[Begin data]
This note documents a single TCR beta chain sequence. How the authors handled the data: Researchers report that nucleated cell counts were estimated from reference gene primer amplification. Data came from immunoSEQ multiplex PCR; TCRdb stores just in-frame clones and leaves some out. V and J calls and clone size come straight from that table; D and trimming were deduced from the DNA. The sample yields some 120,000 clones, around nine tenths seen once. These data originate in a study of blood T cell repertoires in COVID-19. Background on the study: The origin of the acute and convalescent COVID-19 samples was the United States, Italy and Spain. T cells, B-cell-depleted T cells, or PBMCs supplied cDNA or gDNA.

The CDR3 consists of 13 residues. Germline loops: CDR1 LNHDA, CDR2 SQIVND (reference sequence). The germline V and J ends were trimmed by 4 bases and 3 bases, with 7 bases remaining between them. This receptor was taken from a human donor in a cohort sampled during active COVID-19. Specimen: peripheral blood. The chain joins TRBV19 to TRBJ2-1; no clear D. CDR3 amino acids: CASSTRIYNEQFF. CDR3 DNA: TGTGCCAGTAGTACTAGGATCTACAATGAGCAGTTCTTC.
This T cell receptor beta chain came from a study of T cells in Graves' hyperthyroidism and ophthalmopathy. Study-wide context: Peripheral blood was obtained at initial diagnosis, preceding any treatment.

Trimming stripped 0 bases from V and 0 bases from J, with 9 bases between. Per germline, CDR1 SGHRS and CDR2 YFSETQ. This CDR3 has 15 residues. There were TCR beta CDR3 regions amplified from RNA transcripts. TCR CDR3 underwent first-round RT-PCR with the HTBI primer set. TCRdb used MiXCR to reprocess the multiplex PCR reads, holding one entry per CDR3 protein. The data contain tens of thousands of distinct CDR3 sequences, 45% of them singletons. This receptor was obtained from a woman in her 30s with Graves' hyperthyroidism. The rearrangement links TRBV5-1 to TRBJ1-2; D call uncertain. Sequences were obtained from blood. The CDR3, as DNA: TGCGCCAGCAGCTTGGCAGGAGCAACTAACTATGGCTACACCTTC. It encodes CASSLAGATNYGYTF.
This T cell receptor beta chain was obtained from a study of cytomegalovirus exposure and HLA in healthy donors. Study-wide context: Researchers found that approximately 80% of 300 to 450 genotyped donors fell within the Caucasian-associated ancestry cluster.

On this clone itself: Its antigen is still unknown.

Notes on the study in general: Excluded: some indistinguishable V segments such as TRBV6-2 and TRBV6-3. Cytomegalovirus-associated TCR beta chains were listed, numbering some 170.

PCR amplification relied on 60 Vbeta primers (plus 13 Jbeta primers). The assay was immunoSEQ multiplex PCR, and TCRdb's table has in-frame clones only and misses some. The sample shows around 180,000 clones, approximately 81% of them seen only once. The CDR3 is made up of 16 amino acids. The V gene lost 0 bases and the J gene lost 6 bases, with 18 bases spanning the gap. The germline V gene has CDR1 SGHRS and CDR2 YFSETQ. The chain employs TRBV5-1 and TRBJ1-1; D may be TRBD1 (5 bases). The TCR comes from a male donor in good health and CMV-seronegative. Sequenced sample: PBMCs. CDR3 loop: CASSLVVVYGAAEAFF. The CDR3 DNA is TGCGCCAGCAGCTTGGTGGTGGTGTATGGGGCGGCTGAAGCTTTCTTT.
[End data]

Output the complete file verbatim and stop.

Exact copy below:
This note documents a single TCR beta chain sequence. How the authors handled the data: Researchers report that nucleated cell counts were estimated from reference gene primer amplification. Data came from immunoSEQ multiplex PCR; TCRdb stores just in-frame clones and leaves some out. V and J calls and clone size come straight from that table; D and trimming were deduced from the DNA. The sample yields some 120,000 clones, around nine tenths seen once. These data originate in a study of blood T cell repertoires in COVID-19. Background on the study: The origin of the acute and convalescent COVID-19 samples was the United States, Italy and Spain. T cells, B-cell-depleted T cells, or PBMCs supplied cDNA or gDNA.

The CDR3 consists of 13 residues. Germline loops: CDR1 LNHDA, CDR2 SQIVND (reference sequence). The germline V and J ends were trimmed by 4 bases and 3 bases, with 7 bases remaining between them. This receptor was taken from a human donor in a cohort sampled during active COVID-19. Specimen: peripheral blood. The chain joins TRBV19 to TRBJ2-1; no clear D. CDR3 amino acids: CASSTRIYNEQFF. CDR3 DNA: TGTGCCAGTAGTACTAGGATCTACAATGAGCAGTTCTTC.
This T cell receptor beta chain came from a study of T cells in Graves' hyperthyroidism and ophthalmopathy. Study-wide context: Peripheral blood was obtained at initial diagnosis, preceding any treatment.

Trimming stripped 0 bases from V and 0 bases from J, with 9 bases between. Per germline, CDR1 SGHRS and CDR2 YFSETQ. This CDR3 has 15 residues. There were TCR beta CDR3 regions amplified from RNA transcripts. TCR CDR3 underwent first-round RT-PCR with the HTBI primer set. TCRdb used MiXCR to reprocess the multiplex PCR reads, holding one entry per CDR3 protein. The data contain tens of thousands of distinct CDR3 sequences, 45% of them singletons. This receptor was obtained from a woman in her 30s with Graves' hyperthyroidism. The rearrangement links TRBV5-1 to TRBJ1-2; D call uncertain. Sequences were obtained from blood. The CDR3, as DNA: TGCGCCAGCAGCTTGGCAGGAGCAACTAACTATGGCTACACCTTC. It encodes CASSLAGATNYGYTF.
This T cell receptor beta chain was obtained from a study of cytomegalovirus exposure and HLA in healthy donors. Study-wide context: Researchers found that approximately 80% of 300 to 450 genotyped donors fell within the Caucasian-associated ancestry cluster.

On this clone itself: Its antigen is still unknown.

Notes on the study in general: Excluded: some indistinguishable V segments such as TRBV6-2 and TRBV6-3. Cytomegalovirus-associated TCR beta chains were listed, numbering some 170.

PCR amplification relied on 60 Vbeta primers (plus 13 Jbeta primers). The assay was immunoSEQ multiplex PCR, and TCRdb's table has in-frame clones only and misses some. The sample shows around 180,000 clones, approximately 81% of them seen only once. The CDR3 is made up of 16 amino acids. The V gene lost 0 bases and the J gene lost 6 bases, with 18 bases spanning the gap. The germline V gene has CDR1 SGHRS and CDR2 YFSETQ. The chain employs TRBV5-1 and TRBJ1-1; D may be TRBD1 (5 bases). The TCR comes from a male donor in good health and CMV-seronegative. Sequenced sample: PBMCs. CDR3 loop: CASSLVVVYGAAEAFF. The CDR3 DNA is TGCGCCAGCAGCTTGGTGGTGGTGTATGGGGCGGCTGAAGCTTTCTTT.